Iraqi politician seeks Ankara’s help for crisis

Iraqi politician seeks Ankara’s help for crisis

Iraqi politician seeks Ankara’s help for crisis

Iraqi police look at the bodies of slain policemen in the western city of Haditha on March 5. AFP photo

As part of his efforts to seek the support of regional players to help solve the political crisis in Iraq, the head of the Iraqiya coalition, Iyad Allawi, met with Turkish leaders.

As Allawi mulls a national conference, proposed but not yet carried out by Iraqi Kurds, as a way to find a solution to the crisis in Iraq, Turkey is urging such a conference to achieve political stability under the framework of the constitutional system, diplomatic sources told Hürriyet Daily News.

Allawi, a Shiite politician, has proposed some options aimed at solving the crisis, including the formation of a government of technocrats to organize early parliamentary elections, early elections or the full implementation of a power-sharing deal in the country. He has also proposed that Iraqi Prime Minister Nouri al-Maliki’s National Alliance could name a new prime minister.

Allawi plans to visit Iran, seeking support from that country, which has backed al-Maliki throughout the crisis. The leaders of Iraq’s rival sects have been locked in a standoff since December 2011, when al-Maliki’s government issued an arrest warrant against Tariq al-Hashemi, the Sunni vice-president, charging that he ran death squads targeting Shiite officials. Al-Hashemi, a prominent politician from Iraq’s Sunni community, remains holed up in the Kurdistan Regional Government region in the north, out of reach of state security forces. The Iraqi interior ministry yesterday asked Kurdish authorities to arrest fugitive Sunni Vice President Tareq al-Hashemi saying he was planning to flee the country.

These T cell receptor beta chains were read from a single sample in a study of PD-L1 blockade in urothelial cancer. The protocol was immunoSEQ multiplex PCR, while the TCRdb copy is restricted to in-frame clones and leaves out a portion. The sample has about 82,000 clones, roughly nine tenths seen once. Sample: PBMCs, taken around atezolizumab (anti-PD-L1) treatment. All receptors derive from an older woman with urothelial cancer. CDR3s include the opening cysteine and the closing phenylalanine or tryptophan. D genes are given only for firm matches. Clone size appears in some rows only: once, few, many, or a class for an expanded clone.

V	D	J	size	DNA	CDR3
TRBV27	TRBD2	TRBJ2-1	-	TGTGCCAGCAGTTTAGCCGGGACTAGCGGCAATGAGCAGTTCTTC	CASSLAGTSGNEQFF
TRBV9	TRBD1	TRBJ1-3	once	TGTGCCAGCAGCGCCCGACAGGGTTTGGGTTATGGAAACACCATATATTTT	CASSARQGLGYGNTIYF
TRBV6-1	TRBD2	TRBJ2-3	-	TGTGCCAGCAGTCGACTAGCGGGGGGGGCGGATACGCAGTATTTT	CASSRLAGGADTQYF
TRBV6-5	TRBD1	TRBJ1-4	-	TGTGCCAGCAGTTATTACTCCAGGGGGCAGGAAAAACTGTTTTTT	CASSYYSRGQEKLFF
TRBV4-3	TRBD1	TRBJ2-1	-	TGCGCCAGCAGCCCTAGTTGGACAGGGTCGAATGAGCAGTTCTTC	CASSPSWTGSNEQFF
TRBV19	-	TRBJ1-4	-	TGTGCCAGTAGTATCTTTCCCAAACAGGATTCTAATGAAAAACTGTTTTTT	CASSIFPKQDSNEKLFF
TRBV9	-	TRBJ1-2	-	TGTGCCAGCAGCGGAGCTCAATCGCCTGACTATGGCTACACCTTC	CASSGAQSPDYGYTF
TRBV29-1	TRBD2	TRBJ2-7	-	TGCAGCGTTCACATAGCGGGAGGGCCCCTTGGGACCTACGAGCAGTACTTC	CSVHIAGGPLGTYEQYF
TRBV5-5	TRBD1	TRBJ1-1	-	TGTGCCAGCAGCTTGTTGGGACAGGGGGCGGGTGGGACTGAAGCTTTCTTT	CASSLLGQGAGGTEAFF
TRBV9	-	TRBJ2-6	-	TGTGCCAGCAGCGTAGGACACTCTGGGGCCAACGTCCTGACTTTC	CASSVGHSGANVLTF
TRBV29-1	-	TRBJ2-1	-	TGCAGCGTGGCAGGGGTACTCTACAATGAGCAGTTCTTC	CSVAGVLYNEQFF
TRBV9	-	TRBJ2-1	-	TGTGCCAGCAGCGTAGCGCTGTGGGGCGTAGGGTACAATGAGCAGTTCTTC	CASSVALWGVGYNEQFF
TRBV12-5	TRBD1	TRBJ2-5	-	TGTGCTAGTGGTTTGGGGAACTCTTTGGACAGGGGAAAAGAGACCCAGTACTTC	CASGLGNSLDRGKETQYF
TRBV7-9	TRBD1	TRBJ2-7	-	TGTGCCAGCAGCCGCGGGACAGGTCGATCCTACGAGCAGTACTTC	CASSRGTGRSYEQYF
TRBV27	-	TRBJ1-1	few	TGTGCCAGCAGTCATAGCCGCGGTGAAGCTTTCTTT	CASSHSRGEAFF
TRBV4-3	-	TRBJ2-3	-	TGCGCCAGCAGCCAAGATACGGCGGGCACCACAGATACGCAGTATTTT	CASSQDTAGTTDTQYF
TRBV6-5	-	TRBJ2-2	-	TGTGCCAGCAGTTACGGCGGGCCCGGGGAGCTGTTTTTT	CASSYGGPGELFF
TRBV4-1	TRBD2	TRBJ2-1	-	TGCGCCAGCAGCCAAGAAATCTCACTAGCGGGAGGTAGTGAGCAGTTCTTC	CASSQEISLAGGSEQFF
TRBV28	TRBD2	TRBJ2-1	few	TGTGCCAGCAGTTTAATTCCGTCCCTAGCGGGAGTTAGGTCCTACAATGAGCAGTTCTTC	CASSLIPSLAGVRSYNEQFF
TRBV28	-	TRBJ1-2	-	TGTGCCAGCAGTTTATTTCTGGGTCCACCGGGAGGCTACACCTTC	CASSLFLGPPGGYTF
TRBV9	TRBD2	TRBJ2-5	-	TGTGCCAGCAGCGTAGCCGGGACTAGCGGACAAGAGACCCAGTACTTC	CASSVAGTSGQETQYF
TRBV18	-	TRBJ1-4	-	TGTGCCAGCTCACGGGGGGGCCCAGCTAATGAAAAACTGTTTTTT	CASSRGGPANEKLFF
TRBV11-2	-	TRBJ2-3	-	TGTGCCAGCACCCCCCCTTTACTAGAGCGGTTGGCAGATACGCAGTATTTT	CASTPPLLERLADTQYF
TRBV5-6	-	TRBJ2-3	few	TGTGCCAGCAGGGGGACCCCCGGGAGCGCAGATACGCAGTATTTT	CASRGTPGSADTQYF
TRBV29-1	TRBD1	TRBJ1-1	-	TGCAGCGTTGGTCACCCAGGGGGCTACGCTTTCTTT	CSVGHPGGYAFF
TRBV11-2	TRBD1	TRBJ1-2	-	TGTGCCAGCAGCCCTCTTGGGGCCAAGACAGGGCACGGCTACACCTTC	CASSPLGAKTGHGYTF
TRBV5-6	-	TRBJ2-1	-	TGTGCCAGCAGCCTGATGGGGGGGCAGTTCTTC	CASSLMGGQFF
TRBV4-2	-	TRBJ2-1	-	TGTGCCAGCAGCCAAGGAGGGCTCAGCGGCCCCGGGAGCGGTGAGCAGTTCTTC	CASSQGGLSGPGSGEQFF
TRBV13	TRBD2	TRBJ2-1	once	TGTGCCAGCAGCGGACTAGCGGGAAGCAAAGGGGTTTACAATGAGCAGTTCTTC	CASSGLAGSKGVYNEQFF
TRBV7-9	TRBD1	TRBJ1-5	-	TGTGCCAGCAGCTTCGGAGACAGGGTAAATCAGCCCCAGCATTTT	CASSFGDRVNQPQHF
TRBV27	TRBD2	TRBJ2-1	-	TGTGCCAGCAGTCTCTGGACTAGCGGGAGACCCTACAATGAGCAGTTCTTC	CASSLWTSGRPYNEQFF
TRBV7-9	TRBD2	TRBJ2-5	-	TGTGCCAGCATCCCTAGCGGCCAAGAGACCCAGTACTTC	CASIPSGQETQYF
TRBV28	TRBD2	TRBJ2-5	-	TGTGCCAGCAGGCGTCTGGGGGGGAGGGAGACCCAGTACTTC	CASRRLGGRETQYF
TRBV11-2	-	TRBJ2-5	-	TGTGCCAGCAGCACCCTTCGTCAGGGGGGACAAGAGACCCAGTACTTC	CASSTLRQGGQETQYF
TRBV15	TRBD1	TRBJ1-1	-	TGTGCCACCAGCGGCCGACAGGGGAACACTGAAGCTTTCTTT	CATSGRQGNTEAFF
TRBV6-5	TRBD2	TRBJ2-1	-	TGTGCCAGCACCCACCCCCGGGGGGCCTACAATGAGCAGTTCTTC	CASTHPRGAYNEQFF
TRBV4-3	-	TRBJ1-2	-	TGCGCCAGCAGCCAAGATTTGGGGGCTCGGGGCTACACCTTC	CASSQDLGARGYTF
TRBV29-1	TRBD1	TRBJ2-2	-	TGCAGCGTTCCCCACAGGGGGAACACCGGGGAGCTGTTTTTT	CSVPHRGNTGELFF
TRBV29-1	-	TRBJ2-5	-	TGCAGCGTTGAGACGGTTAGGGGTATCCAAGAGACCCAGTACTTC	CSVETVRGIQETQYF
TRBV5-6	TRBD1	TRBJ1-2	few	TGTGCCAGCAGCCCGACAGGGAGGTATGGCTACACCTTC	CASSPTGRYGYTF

Turkey supported Allawi as a candidate for prime minister of Iraq in the election, which irked al-Maliki, and has led to his falling out with the Turkish government. Turkey has good relations with al-Hashemi and criticized the Iraqi prime minister for issuing his arrest warrant. Allawi met with Turkish Foreign Minister Ahmet Davutoğlu yesterday in their second meeting. They first met on the sidelines of the Somalia Conference in early February in London. The Shiite leader also met and talked with President Abdullah Gül.


FALLUJAH - Reuters

Gunmen disguised as police raided checkpoints and homes in western Iraq yesterday, killing at least 27 members of the security forces, police said.

A police source, who had been ferrying victims to the hospital morgue, said gunmen dressed in uniforms of the security forces had driven from checkpoint to checkpoint slaughtering police in Haditha, a town 190 kilometers northwest of Baghdad. Mohammed Fathi, the governor’s spokesman, said the attackers arrived at checkpoints with fake arrest warrants, confiscated the mobile phones of the police guards and executed them. Fathi said the latest attack bore the “fingerprints of al-Qaeda.” Another police source said one of the damaged vehicles left behind had fliers signed by an al-Qaeda affiliate, the Islamic State of Iraq.

The 27 dead included a lieutenant colonel and a captain who were dragged out of their homes in Haditha and killed, the police source said. A curfew was imposed on the town and its exits were sealed off. Fathi said the attackers may have intended to derail a summit of Arab leaders set for later this month. Iraq is due to host a summit of the Arab League for the first time since the invasion that toppled Saddam Hussein.